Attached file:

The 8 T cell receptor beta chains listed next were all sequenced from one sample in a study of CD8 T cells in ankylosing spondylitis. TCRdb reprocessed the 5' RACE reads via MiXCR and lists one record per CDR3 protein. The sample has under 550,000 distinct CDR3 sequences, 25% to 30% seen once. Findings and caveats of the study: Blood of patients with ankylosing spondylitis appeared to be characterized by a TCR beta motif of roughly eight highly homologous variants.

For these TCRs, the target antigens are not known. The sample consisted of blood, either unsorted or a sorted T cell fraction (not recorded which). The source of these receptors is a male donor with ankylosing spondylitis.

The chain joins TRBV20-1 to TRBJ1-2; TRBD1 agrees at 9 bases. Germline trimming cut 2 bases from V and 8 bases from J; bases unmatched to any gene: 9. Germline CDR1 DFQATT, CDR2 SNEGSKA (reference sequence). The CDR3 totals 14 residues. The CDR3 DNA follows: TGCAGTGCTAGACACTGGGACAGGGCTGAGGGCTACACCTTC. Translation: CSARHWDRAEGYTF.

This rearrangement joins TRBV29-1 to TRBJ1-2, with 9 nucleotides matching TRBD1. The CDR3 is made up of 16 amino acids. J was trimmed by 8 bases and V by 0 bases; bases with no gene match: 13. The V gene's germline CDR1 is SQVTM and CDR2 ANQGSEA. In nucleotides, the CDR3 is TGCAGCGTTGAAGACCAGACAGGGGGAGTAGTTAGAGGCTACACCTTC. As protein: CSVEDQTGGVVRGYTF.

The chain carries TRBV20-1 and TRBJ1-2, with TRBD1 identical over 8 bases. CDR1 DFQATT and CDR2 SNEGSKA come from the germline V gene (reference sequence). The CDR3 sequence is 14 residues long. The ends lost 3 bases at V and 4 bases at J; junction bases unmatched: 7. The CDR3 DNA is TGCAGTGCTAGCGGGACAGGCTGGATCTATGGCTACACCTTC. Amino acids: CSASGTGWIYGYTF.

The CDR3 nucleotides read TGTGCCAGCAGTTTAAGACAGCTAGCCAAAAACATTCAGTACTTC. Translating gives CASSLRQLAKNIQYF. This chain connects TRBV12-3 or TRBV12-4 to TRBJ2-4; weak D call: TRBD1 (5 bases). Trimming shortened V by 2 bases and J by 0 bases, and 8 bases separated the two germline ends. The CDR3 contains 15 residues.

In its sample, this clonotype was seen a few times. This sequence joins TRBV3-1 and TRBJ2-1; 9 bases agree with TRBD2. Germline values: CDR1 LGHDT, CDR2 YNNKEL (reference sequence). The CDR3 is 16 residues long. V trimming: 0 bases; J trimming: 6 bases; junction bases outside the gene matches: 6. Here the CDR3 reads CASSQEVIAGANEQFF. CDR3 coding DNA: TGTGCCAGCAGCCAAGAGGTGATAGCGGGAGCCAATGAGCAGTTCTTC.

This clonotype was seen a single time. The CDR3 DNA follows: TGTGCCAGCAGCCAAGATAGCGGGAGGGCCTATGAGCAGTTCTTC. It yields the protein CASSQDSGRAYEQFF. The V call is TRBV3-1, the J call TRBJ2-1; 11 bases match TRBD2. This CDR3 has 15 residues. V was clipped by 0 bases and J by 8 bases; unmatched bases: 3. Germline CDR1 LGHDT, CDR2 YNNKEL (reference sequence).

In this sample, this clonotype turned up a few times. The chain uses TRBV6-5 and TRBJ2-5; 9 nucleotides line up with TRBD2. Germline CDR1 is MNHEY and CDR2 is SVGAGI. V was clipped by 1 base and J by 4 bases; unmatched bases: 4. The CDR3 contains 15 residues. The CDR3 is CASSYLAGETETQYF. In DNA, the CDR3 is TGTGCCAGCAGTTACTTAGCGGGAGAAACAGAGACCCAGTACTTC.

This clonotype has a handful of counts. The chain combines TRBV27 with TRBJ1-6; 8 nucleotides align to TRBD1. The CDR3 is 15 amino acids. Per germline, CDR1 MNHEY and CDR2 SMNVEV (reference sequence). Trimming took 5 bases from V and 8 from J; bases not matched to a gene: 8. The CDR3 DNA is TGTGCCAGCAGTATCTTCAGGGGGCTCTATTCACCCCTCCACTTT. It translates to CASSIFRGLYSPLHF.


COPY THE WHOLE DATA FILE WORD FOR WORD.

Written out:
The 8 T cell receptor beta chains listed next were all sequenced from one sample in a study of CD8 T cells in ankylosing spondylitis. TCRdb reprocessed the 5' RACE reads via MiXCR and lists one record per CDR3 protein. The sample has under 550,000 distinct CDR3 sequences, 25% to 30% seen once. Findings and caveats of the study: Blood of patients with ankylosing spondylitis appeared to be characterized by a TCR beta motif of roughly eight highly homologous variants.

For these TCRs, the target antigens are not known. The sample consisted of blood, either unsorted or a sorted T cell fraction (not recorded which). The source of these receptors is a male donor with ankylosing spondylitis.

The chain joins TRBV20-1 to TRBJ1-2; TRBD1 agrees at 9 bases. Germline trimming cut 2 bases from V and 8 bases from J; bases unmatched to any gene: 9. Germline CDR1 DFQATT, CDR2 SNEGSKA (reference sequence). The CDR3 totals 14 residues. The CDR3 DNA follows: TGCAGTGCTAGACACTGGGACAGGGCTGAGGGCTACACCTTC. Translation: CSARHWDRAEGYTF.

This rearrangement joins TRBV29-1 to TRBJ1-2, with 9 nucleotides matching TRBD1. The CDR3 is made up of 16 amino acids. J was trimmed by 8 bases and V by 0 bases; bases with no gene match: 13. The V gene's germline CDR1 is SQVTM and CDR2 ANQGSEA. In nucleotides, the CDR3 is TGCAGCGTTGAAGACCAGACAGGGGGAGTAGTTAGAGGCTACACCTTC. As protein: CSVEDQTGGVVRGYTF.

The chain carries TRBV20-1 and TRBJ1-2, with TRBD1 identical over 8 bases. CDR1 DFQATT and CDR2 SNEGSKA come from the germline V gene (reference sequence). The CDR3 sequence is 14 residues long. The ends lost 3 bases at V and 4 bases at J; junction bases unmatched: 7. The CDR3 DNA is TGCAGTGCTAGCGGGACAGGCTGGATCTATGGCTACACCTTC. Amino acids: CSASGTGWIYGYTF.

The CDR3 nucleotides read TGTGCCAGCAGTTTAAGACAGCTAGCCAAAAACATTCAGTACTTC. Translating gives CASSLRQLAKNIQYF. This chain connects TRBV12-3 or TRBV12-4 to TRBJ2-4; weak D call: TRBD1 (5 bases). Trimming shortened V by 2 bases and J by 0 bases, and 8 bases separated the two germline ends. The CDR3 contains 15 residues.

In its sample, this clonotype was seen a few times. This sequence joins TRBV3-1 and TRBJ2-1; 9 bases agree with TRBD2. Germline values: CDR1 LGHDT, CDR2 YNNKEL (reference sequence). The CDR3 is 16 residues long. V trimming: 0 bases; J trimming: 6 bases; junction bases outside the gene matches: 6. Here the CDR3 reads CASSQEVIAGANEQFF. CDR3 coding DNA: TGTGCCAGCAGCCAAGAGGTGATAGCGGGAGCCAATGAGCAGTTCTTC.

This clonotype was seen a single time. The CDR3 DNA follows: TGTGCCAGCAGCCAAGATAGCGGGAGGGCCTATGAGCAGTTCTTC. It yields the protein CASSQDSGRAYEQFF. The V call is TRBV3-1, the J call TRBJ2-1; 11 bases match TRBD2. This CDR3 has 15 residues. V was clipped by 0 bases and J by 8 bases; unmatched bases: 3. Germline CDR1 LGHDT, CDR2 YNNKEL (reference sequence).

In this sample, this clonotype turned up a few times. The chain uses TRBV6-5 and TRBJ2-5; 9 nucleotides line up with TRBD2. Germline CDR1 is MNHEY and CDR2 is SVGAGI. V was clipped by 1 base and J by 4 bases; unmatched bases: 4. The CDR3 contains 15 residues. The CDR3 is CASSYLAGETETQYF. In DNA, the CDR3 is TGTGCCAGCAGTTACTTAGCGGGAGAAACAGAGACCCAGTACTTC.

This clonotype has a handful of counts. The chain combines TRBV27 with TRBJ1-6; 8 nucleotides align to TRBD1. The CDR3 is 15 amino acids. Per germline, CDR1 MNHEY and CDR2 SMNVEV (reference sequence). Trimming took 5 bases from V and 8 from J; bases not matched to a gene: 8. The CDR3 DNA is TGTGCCAGCAGTATCTTCAGGGGGCTCTATTCACCCCTCCACTTT. It translates to CASSIFRGLYSPLHF.